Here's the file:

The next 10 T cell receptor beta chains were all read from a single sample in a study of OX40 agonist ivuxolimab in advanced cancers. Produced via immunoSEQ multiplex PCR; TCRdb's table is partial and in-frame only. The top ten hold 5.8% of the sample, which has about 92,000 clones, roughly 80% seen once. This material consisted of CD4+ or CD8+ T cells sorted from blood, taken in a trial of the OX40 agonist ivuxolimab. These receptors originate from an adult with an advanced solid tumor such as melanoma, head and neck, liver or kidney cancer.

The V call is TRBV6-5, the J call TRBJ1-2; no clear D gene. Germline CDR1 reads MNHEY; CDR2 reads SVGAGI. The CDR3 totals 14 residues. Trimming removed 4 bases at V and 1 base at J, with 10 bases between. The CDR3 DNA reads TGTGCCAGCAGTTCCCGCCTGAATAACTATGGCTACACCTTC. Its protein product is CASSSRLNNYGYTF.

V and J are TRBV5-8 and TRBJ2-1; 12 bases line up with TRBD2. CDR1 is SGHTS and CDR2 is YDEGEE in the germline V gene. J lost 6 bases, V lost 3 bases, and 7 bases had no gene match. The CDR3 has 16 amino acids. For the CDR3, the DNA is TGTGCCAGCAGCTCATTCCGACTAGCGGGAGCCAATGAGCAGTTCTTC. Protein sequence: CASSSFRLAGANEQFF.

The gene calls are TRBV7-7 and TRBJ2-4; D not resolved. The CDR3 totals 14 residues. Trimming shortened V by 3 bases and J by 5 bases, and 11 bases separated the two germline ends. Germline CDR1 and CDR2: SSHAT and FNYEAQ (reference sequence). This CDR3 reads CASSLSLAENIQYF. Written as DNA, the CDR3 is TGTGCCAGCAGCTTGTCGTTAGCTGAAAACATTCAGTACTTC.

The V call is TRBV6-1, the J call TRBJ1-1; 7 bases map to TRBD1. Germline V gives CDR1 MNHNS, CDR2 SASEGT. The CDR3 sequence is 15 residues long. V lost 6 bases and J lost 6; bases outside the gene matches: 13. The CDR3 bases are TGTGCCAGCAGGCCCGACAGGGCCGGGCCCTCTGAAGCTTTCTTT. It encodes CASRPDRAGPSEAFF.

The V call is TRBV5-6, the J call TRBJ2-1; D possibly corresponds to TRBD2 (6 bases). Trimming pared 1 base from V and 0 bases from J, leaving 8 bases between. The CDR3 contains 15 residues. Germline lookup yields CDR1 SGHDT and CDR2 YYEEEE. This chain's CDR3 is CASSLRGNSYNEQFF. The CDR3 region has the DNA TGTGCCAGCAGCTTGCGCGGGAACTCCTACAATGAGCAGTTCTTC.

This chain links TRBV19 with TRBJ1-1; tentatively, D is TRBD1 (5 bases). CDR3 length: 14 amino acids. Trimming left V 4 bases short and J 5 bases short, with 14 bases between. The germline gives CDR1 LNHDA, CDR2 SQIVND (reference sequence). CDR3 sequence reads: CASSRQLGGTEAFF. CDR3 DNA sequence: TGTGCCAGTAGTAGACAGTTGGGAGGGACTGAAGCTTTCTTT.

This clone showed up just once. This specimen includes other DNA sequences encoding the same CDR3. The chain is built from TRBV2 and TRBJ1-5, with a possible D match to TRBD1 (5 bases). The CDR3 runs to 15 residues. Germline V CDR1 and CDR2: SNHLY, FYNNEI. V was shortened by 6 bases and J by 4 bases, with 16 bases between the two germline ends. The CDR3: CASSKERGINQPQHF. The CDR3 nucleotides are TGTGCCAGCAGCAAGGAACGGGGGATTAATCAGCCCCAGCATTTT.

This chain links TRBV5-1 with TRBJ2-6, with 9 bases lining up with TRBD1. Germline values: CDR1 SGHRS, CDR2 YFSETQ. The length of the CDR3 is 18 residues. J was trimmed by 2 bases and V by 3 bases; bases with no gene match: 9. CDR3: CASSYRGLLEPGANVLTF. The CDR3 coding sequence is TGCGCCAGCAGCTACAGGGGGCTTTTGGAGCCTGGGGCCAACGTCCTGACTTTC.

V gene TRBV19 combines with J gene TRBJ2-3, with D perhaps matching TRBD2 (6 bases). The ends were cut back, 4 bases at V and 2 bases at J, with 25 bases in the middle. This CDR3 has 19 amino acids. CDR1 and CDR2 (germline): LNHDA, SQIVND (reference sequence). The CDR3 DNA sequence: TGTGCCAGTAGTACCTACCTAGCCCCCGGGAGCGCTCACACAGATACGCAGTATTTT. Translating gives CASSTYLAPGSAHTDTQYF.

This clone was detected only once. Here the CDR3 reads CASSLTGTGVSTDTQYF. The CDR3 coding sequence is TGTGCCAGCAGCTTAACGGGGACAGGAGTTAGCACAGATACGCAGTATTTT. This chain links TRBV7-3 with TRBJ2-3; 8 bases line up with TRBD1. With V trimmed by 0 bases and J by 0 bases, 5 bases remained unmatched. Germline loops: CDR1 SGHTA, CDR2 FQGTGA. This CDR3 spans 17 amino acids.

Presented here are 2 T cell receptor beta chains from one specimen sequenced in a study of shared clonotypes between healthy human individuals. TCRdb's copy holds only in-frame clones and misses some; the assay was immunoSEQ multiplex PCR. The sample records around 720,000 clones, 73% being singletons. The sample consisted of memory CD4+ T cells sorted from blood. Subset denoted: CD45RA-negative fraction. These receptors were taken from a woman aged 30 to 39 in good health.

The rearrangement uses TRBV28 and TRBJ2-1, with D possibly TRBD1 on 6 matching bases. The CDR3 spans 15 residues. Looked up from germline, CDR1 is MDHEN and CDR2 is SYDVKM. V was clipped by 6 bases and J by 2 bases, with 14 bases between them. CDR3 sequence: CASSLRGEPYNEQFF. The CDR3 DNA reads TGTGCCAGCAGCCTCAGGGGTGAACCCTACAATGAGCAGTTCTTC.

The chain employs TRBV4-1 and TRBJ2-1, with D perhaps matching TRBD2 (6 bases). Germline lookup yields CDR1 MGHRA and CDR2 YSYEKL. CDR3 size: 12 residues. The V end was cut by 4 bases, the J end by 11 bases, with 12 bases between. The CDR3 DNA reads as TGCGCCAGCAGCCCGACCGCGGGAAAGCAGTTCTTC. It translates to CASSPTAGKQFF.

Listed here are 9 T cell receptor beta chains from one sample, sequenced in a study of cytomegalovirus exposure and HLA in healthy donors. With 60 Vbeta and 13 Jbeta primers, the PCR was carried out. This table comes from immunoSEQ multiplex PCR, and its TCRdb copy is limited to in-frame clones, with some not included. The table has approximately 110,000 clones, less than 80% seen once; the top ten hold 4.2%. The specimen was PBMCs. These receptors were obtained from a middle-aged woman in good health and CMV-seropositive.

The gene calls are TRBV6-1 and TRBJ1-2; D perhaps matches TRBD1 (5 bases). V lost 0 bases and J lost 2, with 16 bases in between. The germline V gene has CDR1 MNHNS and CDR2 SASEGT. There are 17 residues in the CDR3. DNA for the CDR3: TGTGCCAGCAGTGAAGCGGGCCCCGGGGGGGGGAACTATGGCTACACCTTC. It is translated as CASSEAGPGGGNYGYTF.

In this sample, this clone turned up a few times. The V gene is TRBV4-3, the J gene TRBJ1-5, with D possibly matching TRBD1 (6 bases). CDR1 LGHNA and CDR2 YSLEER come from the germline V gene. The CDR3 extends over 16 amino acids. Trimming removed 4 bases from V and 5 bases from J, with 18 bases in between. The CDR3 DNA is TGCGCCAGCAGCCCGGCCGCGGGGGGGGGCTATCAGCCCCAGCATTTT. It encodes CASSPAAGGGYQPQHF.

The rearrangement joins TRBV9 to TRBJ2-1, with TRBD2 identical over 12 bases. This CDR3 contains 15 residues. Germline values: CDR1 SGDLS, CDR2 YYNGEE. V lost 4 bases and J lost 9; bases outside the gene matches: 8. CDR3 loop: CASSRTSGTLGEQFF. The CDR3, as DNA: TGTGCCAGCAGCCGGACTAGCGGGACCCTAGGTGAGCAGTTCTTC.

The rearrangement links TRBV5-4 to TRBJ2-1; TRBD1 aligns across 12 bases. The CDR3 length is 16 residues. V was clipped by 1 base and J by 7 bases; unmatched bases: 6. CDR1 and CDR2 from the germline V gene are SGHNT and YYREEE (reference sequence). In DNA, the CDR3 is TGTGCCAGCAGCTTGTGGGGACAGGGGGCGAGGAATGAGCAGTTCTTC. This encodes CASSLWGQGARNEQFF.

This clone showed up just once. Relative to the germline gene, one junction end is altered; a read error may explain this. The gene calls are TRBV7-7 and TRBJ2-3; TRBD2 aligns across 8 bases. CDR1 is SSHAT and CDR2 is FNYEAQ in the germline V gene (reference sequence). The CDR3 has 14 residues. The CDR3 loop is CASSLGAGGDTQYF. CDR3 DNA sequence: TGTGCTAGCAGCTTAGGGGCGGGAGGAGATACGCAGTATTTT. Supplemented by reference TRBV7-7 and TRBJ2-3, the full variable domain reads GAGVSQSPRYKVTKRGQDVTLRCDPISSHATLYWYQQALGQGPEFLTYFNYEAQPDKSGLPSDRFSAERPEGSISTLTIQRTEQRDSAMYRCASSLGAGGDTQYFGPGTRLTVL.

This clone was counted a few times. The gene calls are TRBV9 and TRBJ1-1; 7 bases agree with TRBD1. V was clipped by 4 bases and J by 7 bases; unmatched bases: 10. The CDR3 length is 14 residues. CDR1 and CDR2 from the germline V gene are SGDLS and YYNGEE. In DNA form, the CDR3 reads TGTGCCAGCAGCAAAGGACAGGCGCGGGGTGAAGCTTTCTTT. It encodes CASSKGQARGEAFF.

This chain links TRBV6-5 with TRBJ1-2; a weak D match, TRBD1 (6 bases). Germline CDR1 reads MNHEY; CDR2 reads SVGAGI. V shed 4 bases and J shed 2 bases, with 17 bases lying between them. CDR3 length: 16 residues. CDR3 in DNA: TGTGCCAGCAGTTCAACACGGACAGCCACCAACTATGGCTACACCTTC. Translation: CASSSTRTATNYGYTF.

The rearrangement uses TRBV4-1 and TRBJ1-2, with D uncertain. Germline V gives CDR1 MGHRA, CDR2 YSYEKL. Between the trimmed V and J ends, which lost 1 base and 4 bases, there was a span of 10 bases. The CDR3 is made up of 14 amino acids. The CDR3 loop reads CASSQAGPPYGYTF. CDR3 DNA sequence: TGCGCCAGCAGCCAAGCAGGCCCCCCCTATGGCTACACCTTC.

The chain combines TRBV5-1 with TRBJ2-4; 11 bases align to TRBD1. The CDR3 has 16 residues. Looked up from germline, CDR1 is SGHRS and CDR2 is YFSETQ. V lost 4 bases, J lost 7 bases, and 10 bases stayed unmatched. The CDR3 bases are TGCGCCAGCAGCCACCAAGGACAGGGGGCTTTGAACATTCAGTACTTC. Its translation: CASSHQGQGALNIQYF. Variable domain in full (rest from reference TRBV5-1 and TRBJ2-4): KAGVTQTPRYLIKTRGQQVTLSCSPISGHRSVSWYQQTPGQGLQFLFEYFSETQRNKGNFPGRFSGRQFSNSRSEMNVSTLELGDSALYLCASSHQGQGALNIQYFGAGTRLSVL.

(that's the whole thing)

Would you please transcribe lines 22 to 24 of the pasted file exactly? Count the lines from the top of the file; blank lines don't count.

This chain links TRBV6-5 with TRBJ1-2; a weak D match, TRBD1 (6 bases). Germline CDR1 reads MNHEY; CDR2 reads SVGAGI. V shed 4 bases and J shed 2 bases, with 17 bases lying between them. CDR3 length: 16 residues. CDR3 in DNA: TGTGCCAGCAGTTCAACACGGACAGCCACCAACTATGGCTACACCTTC. Translation: CASSSTRTATNYGYTF.

The rearrangement uses TRBV4-1 and TRBJ1-2, with D uncertain. Germline V gives CDR1 MGHRA, CDR2 YSYEKL. Between the trimmed V and J ends, which lost 1 base and 4 bases, there was a span of 10 bases. The CDR3 is made up of 14 amino acids. The CDR3 loop reads CASSQAGPPYGYTF. CDR3 DNA sequence: TGCGCCAGCAGCCAAGCAGGCCCCCCCTATGGCTACACCTTC.

The chain combines TRBV5-1 with TRBJ2-4; 11 bases align to TRBD1. The CDR3 has 16 residues. Looked up from germline, CDR1 is SGHRS and CDR2 is YFSETQ. V lost 4 bases, J lost 7 bases, and 10 bases stayed unmatched. The CDR3 bases are TGCGCCAGCAGCCACCAAGGACAGGGGGCTTTGAACATTCAGTACTTC. Its translation: CASSHQGQGALNIQYF. Variable domain in full (rest from reference TRBV5-1 and TRBJ2-4): KAGVTQTPRYLIKTRGQQVTLSCSPISGHRSVSWYQQTPGQGLQFLFEYFSETQRNKGNFPGRFSGRQFSNSRSEMNVSTLELGDSALYLCASSHQGQGALNIQYFGAGTRLSVL.